Treating Brain Tumors with Gamma Knife: What to Expect

If you have been diagnosed with brain metastases (cancer that has spread to the brain), you’ve likely heard about several possible treatment options for your condition, including Gamma Knife radiosurgery, whole-brain radiation and others. It’s important to choose the treatment that can give you the best possible outcome with the least number of side effects. Here’s what you can expect from Gamma Knife treatment:

With Gamma Knife, 192 beams of concentrated radiation converge at the treatment site to attack brain metastases. Only the tumors receive radiation, sparing the rest of the brain from unnecessary exposure to radiation.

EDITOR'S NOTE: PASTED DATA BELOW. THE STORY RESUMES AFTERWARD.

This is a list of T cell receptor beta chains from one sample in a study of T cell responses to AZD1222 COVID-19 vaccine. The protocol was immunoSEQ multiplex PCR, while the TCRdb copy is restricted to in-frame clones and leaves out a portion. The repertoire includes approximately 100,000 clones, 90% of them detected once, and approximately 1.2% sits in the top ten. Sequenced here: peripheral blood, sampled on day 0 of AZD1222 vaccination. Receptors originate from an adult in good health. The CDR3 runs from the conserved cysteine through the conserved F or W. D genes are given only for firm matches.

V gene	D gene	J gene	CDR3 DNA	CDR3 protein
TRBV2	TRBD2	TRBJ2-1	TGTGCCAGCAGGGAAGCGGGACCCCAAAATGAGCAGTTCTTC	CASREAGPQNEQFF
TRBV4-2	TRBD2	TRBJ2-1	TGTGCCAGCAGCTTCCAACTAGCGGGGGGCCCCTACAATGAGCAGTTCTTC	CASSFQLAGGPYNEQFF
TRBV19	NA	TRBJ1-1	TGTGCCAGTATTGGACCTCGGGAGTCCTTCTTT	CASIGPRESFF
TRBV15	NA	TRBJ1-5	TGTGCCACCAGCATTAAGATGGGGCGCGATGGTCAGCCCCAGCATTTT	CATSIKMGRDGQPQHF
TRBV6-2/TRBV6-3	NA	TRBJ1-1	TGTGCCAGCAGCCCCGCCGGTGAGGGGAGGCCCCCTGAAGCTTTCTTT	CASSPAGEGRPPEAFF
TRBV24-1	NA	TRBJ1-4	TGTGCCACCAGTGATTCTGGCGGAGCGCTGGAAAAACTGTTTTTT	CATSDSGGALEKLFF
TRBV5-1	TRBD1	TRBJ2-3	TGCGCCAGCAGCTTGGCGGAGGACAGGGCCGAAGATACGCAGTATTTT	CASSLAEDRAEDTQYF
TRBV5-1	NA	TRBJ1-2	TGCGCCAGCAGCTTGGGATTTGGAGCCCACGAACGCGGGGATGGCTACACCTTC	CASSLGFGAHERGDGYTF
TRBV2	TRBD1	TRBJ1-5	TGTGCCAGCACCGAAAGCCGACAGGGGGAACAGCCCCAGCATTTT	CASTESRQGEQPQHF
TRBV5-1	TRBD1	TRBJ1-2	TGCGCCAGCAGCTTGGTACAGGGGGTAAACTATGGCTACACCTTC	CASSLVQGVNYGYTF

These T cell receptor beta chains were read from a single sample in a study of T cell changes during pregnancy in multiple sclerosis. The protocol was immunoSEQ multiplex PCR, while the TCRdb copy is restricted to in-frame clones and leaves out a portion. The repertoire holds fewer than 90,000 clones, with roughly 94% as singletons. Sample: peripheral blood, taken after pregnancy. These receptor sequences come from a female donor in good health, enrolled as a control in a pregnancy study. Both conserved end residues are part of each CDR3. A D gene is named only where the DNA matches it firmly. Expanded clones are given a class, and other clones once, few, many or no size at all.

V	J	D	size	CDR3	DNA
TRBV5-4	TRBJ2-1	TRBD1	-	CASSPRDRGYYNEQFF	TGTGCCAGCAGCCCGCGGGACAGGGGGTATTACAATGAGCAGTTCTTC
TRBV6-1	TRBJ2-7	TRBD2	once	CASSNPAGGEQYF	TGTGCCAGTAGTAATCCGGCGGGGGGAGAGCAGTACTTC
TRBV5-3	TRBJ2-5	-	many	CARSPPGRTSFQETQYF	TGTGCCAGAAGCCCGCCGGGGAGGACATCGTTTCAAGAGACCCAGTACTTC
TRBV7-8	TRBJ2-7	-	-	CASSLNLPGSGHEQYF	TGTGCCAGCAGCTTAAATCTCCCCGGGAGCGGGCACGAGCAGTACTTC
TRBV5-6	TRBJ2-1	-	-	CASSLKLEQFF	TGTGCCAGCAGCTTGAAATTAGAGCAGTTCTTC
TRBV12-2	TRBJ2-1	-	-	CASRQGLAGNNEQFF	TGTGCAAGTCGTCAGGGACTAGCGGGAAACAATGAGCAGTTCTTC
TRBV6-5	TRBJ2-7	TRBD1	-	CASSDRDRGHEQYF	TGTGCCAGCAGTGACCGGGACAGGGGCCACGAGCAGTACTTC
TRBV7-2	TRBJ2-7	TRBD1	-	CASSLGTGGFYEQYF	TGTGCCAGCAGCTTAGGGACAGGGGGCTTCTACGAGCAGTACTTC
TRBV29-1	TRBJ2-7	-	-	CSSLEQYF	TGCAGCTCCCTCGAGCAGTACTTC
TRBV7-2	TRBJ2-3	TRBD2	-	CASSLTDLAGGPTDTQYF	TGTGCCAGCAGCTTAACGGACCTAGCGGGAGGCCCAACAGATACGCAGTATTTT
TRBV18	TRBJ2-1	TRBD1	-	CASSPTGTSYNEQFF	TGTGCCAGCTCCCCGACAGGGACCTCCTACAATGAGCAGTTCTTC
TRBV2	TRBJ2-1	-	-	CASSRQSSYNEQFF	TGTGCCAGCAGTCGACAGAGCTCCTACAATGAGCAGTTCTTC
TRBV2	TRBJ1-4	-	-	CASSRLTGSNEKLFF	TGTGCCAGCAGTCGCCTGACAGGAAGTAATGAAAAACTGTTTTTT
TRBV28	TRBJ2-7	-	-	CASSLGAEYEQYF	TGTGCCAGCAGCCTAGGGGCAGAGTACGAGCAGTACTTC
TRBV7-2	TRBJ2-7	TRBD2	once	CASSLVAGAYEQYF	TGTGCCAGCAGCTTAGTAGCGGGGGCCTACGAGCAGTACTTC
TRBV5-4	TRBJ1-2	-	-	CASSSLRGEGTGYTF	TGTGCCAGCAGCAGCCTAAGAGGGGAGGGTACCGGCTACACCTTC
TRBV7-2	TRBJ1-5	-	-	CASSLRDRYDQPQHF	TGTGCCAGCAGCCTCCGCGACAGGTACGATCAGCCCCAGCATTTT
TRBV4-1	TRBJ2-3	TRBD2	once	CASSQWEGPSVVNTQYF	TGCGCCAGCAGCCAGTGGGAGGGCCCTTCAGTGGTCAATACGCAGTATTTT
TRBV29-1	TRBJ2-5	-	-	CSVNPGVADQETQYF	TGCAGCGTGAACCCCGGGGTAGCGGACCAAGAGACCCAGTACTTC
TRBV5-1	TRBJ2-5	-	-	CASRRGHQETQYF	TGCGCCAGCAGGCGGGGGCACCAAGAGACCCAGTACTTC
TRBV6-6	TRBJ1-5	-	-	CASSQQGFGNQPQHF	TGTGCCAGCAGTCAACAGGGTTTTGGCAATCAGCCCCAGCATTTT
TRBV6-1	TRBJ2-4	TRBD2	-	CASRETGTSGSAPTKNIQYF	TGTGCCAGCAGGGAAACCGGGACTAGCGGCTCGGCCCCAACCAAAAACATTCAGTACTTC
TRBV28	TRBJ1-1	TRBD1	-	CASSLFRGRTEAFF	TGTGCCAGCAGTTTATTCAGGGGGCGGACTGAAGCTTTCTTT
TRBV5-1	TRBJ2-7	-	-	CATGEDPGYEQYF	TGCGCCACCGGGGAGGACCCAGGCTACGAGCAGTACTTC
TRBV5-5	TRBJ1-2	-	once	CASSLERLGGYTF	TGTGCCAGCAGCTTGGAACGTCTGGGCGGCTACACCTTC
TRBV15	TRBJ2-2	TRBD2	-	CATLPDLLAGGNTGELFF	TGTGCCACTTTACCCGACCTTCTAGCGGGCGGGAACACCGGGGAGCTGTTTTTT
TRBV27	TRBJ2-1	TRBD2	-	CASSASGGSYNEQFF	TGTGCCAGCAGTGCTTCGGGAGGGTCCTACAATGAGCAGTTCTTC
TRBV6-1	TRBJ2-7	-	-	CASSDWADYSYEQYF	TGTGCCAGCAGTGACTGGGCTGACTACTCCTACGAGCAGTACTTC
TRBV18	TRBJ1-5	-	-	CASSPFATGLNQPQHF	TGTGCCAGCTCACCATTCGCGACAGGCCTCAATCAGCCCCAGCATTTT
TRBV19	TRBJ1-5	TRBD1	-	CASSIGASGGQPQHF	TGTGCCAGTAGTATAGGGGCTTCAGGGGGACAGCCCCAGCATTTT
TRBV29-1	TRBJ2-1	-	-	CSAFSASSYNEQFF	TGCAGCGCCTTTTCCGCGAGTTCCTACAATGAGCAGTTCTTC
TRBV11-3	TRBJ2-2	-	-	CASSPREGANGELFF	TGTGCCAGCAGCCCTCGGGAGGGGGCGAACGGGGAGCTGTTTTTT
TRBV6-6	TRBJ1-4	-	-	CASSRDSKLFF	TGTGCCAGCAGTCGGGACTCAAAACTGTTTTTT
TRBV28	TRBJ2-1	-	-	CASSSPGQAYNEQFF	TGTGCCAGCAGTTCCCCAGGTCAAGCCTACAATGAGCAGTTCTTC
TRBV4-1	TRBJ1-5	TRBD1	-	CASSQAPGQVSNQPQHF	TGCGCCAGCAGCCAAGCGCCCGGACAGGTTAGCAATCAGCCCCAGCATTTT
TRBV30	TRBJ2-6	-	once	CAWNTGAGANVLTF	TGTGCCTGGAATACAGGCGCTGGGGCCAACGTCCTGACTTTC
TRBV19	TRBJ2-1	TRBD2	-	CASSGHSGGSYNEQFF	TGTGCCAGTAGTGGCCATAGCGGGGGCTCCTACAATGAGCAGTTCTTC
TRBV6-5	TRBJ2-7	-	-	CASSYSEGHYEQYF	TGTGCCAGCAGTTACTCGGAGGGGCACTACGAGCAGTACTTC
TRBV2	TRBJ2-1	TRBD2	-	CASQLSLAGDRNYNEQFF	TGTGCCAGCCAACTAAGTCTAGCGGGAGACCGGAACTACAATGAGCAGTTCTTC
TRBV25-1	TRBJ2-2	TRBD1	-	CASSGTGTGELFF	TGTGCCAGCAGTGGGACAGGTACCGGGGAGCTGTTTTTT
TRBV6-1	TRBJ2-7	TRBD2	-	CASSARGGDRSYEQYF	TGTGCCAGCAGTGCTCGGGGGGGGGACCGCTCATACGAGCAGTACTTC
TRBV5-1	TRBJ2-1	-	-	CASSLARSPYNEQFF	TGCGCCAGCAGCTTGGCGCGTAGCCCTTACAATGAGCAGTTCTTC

Performed as an outpatient procedure, treatment is completed in just one session (compared to multiple sessions for other types of radiation treatment). No incisions are made, and patients are on their way home in just a few hours.

Because the healthy parts of the brain do not receive radiation during Gamma Knife treatment, there is less risk of long-term cognitive side effects like memory loss or speech problems. (These may occur with other treatments, such as whole-brain radiation.) Fewer long-term radiation side effects mean a greater quality of life post-treatment.

If you’re ready to explore Gamma Knife radiosurgery, learn more about our team and contact us to schedule a consultation.

Proton Therapy vs. Gamma Knife

Proton therapy has been considered an expensive and controversial cancer treatment in past years. While the popularity of the treatment and number of treatment centers is on the rise, there

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